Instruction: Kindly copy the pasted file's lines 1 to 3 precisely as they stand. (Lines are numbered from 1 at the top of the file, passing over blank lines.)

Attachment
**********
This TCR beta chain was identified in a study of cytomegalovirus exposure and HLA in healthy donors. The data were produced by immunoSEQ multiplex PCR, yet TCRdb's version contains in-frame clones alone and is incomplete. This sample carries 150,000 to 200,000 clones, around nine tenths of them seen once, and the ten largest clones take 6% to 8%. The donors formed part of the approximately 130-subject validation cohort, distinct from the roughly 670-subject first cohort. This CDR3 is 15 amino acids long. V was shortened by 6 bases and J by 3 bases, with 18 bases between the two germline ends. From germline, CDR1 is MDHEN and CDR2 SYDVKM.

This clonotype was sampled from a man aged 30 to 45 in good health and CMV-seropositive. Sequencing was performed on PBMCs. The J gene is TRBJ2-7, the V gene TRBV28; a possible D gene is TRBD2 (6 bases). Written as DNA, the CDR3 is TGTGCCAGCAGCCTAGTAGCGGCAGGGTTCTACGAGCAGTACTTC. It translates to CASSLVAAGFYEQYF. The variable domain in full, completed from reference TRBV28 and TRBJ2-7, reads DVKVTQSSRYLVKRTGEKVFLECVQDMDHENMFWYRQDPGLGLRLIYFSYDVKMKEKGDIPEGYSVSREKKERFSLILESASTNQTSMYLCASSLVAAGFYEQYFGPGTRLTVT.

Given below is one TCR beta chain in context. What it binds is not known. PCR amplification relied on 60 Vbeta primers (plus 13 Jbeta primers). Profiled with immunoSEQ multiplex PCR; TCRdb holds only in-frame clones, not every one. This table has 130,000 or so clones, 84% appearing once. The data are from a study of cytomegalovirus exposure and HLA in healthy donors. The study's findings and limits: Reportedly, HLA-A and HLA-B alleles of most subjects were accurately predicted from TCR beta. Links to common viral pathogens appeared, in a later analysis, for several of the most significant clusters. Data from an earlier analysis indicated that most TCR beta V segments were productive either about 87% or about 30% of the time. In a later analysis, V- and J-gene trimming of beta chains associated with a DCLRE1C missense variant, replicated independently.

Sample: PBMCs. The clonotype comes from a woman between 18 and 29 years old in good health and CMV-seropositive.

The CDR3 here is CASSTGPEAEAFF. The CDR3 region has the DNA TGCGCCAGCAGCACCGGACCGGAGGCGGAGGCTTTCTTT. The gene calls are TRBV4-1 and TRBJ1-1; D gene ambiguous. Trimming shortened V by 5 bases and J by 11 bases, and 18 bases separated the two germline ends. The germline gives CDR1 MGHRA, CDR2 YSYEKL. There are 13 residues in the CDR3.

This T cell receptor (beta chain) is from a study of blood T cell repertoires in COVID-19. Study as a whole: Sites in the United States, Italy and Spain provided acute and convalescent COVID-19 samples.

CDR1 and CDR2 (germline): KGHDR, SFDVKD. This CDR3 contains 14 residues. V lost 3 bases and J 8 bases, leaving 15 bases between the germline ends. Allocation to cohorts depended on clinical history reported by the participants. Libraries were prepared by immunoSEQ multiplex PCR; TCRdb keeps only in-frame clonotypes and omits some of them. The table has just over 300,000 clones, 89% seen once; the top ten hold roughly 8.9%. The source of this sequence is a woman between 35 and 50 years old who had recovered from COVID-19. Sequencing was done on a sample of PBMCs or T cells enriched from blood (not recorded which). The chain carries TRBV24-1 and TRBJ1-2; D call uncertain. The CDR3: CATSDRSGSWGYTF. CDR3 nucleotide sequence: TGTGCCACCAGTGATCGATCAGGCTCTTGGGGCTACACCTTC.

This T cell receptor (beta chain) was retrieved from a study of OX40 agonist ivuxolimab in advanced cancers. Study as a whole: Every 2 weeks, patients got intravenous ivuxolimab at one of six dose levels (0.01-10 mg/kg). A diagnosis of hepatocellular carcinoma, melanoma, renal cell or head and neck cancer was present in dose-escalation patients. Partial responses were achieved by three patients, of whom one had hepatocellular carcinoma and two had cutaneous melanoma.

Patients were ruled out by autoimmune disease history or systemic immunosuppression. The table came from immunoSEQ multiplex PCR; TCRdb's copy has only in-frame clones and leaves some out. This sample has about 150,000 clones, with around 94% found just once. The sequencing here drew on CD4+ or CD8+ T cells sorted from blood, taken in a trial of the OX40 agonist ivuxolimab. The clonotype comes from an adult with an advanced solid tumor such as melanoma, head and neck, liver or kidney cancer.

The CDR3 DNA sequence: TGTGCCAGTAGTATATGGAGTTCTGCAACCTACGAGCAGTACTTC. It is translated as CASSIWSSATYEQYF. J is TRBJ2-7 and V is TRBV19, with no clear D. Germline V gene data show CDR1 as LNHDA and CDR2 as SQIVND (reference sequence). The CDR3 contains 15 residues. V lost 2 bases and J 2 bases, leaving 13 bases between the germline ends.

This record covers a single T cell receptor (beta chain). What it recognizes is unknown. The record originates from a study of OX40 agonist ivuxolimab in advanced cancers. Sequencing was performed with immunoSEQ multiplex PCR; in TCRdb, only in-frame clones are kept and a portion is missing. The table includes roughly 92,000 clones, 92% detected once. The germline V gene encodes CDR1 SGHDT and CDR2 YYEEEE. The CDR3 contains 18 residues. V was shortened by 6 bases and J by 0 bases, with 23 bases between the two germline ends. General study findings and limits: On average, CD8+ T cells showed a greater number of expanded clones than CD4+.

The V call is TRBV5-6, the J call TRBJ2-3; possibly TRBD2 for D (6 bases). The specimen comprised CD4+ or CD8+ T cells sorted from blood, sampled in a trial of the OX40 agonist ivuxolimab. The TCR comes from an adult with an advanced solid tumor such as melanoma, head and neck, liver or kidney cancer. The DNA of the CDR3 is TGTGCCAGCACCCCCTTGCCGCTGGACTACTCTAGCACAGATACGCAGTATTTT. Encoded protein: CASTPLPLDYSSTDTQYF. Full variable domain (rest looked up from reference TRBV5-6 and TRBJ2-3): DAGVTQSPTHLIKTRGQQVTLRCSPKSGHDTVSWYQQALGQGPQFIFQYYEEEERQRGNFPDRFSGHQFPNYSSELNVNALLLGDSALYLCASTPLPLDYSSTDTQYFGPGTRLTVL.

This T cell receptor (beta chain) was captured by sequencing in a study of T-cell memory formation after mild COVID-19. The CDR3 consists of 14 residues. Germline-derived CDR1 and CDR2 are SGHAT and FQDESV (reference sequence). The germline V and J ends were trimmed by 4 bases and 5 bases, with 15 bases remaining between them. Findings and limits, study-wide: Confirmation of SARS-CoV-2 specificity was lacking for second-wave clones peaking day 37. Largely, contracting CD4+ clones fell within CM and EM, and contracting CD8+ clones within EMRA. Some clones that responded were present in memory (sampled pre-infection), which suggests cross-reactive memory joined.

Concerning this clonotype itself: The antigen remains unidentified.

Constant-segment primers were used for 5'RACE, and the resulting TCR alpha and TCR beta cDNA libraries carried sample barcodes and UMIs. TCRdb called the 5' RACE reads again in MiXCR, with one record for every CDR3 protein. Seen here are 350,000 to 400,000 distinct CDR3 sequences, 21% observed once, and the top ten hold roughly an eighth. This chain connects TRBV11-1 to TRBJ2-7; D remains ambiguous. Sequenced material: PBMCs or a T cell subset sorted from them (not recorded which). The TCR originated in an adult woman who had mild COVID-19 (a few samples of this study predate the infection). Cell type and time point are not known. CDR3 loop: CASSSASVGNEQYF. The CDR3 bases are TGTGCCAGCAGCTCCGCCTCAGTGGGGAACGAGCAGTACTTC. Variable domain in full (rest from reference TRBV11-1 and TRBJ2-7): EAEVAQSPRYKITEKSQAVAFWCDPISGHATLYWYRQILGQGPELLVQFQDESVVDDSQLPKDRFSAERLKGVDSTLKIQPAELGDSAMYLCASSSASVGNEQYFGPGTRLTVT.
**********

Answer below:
This TCR beta chain was identified in a study of cytomegalovirus exposure and HLA in healthy donors. The data were produced by immunoSEQ multiplex PCR, yet TCRdb's version contains in-frame clones alone and is incomplete. This sample carries 150,000 to 200,000 clones, around nine tenths of them seen once, and the ten largest clones take 6% to 8%. The donors formed part of the approximately 130-subject validation cohort, distinct from the roughly 670-subject first cohort. This CDR3 is 15 amino acids long. V was shortened by 6 bases and J by 3 bases, with 18 bases between the two germline ends. From germline, CDR1 is MDHEN and CDR2 SYDVKM.

This clonotype was sampled from a man aged 30 to 45 in good health and CMV-seropositive. Sequencing was performed on PBMCs. The J gene is TRBJ2-7, the V gene TRBV28; a possible D gene is TRBD2 (6 bases). Written as DNA, the CDR3 is TGTGCCAGCAGCCTAGTAGCGGCAGGGTTCTACGAGCAGTACTTC. It translates to CASSLVAAGFYEQYF. The variable domain in full, completed from reference TRBV28 and TRBJ2-7, reads DVKVTQSSRYLVKRTGEKVFLECVQDMDHENMFWYRQDPGLGLRLIYFSYDVKMKEKGDIPEGYSVSREKKERFSLILESASTNQTSMYLCASSLVAAGFYEQYFGPGTRLTVT.

Given below is one TCR beta chain in context. What it binds is not known. PCR amplification relied on 60 Vbeta primers (plus 13 Jbeta primers). Profiled with immunoSEQ multiplex PCR; TCRdb holds only in-frame clones, not every one. This table has 130,000 or so clones, 84% appearing once. The data are from a study of cytomegalovirus exposure and HLA in healthy donors. The study's findings and limits: Reportedly, HLA-A and HLA-B alleles of most subjects were accurately predicted from TCR beta. Links to common viral pathogens appeared, in a later analysis, for several of the most significant clusters. Data from an earlier analysis indicated that most TCR beta V segments were productive either about 87% or about 30% of the time. In a later analysis, V- and J-gene trimming of beta chains associated with a DCLRE1C missense variant, replicated independently.